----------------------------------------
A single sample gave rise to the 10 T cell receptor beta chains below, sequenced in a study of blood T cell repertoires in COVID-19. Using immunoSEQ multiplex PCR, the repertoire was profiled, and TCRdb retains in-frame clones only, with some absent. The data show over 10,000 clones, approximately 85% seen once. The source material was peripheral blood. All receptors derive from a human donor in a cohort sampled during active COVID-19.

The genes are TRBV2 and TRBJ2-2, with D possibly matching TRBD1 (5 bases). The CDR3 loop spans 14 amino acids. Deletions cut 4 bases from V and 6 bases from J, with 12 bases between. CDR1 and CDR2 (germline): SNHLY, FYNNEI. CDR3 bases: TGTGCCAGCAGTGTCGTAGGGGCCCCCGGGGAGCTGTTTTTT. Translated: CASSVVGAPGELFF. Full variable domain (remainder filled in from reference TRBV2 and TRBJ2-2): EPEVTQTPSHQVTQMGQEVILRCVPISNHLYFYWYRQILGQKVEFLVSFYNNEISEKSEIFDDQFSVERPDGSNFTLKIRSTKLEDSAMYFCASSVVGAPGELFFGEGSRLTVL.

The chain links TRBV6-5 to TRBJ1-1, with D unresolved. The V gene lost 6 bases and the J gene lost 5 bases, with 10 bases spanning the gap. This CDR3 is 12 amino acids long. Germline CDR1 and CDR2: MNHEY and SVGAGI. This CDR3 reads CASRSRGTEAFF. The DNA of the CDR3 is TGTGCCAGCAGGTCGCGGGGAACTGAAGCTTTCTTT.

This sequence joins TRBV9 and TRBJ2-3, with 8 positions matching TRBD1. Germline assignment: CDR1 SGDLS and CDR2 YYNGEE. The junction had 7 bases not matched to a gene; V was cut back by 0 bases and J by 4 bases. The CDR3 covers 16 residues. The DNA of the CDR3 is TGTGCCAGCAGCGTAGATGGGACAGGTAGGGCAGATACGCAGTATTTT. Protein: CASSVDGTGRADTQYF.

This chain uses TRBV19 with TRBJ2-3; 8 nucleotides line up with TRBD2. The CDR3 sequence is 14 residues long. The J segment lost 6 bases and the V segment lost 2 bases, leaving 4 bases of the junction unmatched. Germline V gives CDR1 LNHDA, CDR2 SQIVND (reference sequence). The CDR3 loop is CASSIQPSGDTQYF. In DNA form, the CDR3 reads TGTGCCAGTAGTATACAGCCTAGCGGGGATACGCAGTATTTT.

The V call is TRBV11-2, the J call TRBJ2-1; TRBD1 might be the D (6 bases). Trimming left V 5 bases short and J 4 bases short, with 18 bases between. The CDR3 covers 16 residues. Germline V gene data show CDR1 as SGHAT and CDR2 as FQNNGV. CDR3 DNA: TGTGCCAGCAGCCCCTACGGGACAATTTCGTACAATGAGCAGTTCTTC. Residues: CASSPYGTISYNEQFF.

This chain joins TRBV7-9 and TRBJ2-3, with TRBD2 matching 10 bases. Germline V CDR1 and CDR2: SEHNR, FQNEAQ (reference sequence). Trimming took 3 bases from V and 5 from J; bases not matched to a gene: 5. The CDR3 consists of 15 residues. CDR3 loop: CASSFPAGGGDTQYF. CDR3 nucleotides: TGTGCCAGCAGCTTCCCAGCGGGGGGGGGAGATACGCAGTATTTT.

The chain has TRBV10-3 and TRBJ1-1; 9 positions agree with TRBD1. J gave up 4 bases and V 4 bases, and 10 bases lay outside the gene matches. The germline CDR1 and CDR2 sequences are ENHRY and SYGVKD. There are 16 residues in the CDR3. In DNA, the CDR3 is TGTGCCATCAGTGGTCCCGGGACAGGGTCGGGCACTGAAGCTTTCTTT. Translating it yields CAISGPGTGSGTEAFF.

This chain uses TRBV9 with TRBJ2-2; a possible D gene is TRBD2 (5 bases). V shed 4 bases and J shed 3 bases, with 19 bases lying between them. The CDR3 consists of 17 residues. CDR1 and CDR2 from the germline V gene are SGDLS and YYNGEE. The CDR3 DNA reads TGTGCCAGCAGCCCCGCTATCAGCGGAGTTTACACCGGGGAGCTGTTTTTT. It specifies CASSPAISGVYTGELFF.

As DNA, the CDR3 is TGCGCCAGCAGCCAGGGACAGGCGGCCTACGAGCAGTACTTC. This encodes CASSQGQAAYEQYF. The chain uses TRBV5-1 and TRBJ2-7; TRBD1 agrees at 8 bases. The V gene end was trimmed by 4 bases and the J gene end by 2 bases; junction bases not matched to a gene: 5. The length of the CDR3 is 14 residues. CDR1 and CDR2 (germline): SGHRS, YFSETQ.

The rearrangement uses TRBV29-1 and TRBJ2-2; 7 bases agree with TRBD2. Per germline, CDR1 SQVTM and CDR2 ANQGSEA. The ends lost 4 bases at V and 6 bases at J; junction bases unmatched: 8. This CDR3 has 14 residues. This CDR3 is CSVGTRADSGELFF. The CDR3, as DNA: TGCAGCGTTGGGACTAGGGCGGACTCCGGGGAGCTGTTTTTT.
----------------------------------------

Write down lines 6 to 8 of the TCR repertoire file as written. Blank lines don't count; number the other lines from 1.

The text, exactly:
The V call is TRBV11-2, the J call TRBJ2-1; TRBD1 might be the D (6 bases). Trimming left V 5 bases short and J 4 bases short, with 18 bases between. The CDR3 covers 16 residues. Germline V gene data show CDR1 as SGHAT and CDR2 as FQNNGV. CDR3 DNA: TGTGCCAGCAGCCCCTACGGGACAATTTCGTACAATGAGCAGTTCTTC. Residues: CASSPYGTISYNEQFF.

This chain joins TRBV7-9 and TRBJ2-3, with TRBD2 matching 10 bases. Germline V CDR1 and CDR2: SEHNR, FQNEAQ (reference sequence). Trimming took 3 bases from V and 5 from J; bases not matched to a gene: 5. The CDR3 consists of 15 residues. CDR3 loop: CASSFPAGGGDTQYF. CDR3 nucleotides: TGTGCCAGCAGCTTCCCAGCGGGGGGGGGAGATACGCAGTATTTT.

The chain has TRBV10-3 and TRBJ1-1; 9 positions agree with TRBD1. J gave up 4 bases and V 4 bases, and 10 bases lay outside the gene matches. The germline CDR1 and CDR2 sequences are ENHRY and SYGVKD. There are 16 residues in the CDR3. In DNA, the CDR3 is TGTGCCATCAGTGGTCCCGGGACAGGGTCGGGCACTGAAGCTTTCTTT. Translating it yields CAISGPGTGSGTEAFF.